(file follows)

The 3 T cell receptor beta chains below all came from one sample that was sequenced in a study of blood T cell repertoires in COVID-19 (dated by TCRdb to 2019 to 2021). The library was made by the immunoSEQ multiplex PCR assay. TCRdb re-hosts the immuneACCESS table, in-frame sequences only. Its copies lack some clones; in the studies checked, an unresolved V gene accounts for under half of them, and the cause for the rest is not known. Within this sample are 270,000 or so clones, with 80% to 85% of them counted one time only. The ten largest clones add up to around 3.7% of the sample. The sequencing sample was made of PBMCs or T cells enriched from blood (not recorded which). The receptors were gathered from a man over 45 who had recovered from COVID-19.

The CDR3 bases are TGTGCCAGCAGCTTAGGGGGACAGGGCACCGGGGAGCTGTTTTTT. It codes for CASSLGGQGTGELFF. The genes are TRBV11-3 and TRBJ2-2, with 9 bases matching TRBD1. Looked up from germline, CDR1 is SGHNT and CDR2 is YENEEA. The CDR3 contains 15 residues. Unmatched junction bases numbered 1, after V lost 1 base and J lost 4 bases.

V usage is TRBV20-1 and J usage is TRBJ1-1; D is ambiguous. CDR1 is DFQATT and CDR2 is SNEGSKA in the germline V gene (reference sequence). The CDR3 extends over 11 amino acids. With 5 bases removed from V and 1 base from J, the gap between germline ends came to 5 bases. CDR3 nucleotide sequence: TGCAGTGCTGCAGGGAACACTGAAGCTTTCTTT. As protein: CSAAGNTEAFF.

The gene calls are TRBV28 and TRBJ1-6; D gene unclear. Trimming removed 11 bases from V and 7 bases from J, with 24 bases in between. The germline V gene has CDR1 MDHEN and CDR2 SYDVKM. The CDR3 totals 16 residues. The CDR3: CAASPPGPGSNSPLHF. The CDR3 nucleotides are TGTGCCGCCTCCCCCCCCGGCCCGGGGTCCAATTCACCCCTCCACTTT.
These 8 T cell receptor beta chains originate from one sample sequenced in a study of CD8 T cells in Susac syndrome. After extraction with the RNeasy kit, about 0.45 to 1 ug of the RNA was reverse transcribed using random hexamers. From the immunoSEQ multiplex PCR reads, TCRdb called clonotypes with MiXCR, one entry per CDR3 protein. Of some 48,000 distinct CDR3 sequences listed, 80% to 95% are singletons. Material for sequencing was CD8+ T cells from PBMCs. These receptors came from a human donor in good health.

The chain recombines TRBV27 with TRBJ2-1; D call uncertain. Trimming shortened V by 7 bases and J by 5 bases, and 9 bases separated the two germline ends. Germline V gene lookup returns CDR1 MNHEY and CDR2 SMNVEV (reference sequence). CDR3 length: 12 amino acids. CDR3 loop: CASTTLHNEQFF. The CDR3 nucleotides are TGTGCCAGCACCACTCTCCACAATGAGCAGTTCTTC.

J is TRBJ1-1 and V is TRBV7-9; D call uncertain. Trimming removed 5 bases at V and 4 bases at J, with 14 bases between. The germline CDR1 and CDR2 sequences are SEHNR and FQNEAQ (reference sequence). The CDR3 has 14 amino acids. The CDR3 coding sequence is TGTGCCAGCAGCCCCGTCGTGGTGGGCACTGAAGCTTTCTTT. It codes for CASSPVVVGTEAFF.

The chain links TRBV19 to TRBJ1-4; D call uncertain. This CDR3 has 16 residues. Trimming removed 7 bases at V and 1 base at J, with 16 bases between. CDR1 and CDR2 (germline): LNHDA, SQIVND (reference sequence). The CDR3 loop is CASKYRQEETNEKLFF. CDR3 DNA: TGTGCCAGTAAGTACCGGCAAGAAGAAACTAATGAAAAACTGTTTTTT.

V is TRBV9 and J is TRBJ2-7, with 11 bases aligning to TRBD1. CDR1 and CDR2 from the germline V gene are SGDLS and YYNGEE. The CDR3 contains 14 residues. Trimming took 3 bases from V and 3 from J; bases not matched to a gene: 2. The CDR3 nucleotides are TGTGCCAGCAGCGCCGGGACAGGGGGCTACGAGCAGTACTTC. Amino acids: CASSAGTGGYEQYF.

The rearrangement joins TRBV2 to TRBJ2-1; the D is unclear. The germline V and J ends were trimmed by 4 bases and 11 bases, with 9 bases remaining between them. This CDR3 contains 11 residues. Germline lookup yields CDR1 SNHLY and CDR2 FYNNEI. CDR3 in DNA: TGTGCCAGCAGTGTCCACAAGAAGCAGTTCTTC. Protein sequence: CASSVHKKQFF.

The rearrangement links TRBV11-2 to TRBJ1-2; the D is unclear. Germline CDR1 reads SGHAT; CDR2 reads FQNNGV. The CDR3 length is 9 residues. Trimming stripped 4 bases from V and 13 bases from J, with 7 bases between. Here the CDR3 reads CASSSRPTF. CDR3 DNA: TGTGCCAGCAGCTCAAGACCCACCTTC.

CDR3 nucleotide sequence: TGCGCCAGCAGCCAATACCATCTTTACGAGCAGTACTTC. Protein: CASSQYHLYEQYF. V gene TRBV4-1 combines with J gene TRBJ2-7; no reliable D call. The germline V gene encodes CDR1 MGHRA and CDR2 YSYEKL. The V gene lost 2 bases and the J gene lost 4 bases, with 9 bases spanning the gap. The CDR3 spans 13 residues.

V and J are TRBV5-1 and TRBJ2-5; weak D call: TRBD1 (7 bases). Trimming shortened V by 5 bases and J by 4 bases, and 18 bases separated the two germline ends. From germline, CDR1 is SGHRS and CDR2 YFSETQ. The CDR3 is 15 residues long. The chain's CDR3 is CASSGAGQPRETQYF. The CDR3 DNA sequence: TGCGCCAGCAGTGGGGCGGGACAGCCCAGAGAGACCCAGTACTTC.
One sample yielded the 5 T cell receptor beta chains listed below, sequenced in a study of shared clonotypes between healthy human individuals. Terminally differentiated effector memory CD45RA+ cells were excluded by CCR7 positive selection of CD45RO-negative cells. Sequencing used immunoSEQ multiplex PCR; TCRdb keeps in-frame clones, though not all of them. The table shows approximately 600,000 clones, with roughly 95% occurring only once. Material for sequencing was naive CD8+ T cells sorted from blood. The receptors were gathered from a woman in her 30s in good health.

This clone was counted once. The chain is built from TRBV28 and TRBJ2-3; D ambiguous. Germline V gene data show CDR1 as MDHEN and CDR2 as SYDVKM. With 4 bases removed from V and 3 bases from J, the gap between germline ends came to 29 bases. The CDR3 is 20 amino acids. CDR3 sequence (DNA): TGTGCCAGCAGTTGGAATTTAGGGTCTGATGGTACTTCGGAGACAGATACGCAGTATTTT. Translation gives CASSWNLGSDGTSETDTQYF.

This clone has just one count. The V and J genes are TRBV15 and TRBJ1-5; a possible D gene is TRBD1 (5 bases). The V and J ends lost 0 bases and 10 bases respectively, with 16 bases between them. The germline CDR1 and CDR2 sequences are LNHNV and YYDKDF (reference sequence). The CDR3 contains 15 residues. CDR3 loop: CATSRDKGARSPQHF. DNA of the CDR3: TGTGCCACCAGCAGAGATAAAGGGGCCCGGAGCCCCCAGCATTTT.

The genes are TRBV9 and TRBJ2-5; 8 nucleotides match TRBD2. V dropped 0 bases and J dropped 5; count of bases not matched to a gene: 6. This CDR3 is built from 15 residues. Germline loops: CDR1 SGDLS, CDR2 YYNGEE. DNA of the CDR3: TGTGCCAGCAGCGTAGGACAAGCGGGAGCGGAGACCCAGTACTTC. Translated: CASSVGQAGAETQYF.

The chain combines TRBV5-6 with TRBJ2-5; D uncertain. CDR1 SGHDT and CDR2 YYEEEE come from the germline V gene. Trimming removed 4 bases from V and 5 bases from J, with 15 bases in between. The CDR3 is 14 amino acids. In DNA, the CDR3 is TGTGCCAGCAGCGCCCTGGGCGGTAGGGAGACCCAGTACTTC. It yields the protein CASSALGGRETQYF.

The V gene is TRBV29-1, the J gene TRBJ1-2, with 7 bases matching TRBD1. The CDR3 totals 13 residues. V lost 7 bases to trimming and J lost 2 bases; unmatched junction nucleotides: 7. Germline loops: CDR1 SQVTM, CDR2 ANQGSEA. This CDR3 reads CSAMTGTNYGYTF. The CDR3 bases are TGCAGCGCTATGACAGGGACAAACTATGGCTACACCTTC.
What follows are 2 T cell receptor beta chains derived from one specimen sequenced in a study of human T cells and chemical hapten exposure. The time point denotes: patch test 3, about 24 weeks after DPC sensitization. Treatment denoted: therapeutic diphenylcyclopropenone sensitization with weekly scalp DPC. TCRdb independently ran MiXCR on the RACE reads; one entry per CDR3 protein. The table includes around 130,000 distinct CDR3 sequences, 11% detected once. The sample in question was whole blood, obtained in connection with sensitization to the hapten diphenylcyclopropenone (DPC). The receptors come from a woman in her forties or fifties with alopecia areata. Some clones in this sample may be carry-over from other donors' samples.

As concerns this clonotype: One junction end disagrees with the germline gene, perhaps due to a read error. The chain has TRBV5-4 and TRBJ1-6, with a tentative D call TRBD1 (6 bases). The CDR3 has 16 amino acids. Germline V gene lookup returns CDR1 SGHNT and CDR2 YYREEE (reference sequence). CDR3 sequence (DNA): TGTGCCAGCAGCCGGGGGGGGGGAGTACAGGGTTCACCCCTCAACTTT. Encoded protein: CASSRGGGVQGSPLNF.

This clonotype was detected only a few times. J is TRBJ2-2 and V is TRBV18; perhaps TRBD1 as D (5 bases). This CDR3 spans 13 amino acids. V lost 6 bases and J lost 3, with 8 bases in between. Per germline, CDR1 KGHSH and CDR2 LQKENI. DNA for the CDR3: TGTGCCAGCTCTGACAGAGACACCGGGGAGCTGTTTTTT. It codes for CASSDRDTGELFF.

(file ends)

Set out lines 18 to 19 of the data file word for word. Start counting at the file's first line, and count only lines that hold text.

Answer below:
The chain combines TRBV5-6 with TRBJ2-5; D uncertain. CDR1 SGHDT and CDR2 YYEEEE come from the germline V gene. Trimming removed 4 bases from V and 5 bases from J, with 15 bases in between. The CDR3 is 14 amino acids. In DNA, the CDR3 is TGTGCCAGCAGCGCCCTGGGCGGTAGGGAGACCCAGTACTTC. It yields the protein CASSALGGRETQYF.

The V gene is TRBV29-1, the J gene TRBJ1-2, with 7 bases matching TRBD1. The CDR3 totals 13 residues. V lost 7 bases to trimming and J lost 2 bases; unmatched junction nucleotides: 7. Germline loops: CDR1 SQVTM, CDR2 ANQGSEA. This CDR3 reads CSAMTGTNYGYTF. The CDR3 bases are TGCAGCGCTATGACAGGGACAAACTATGGCTACACCTTC.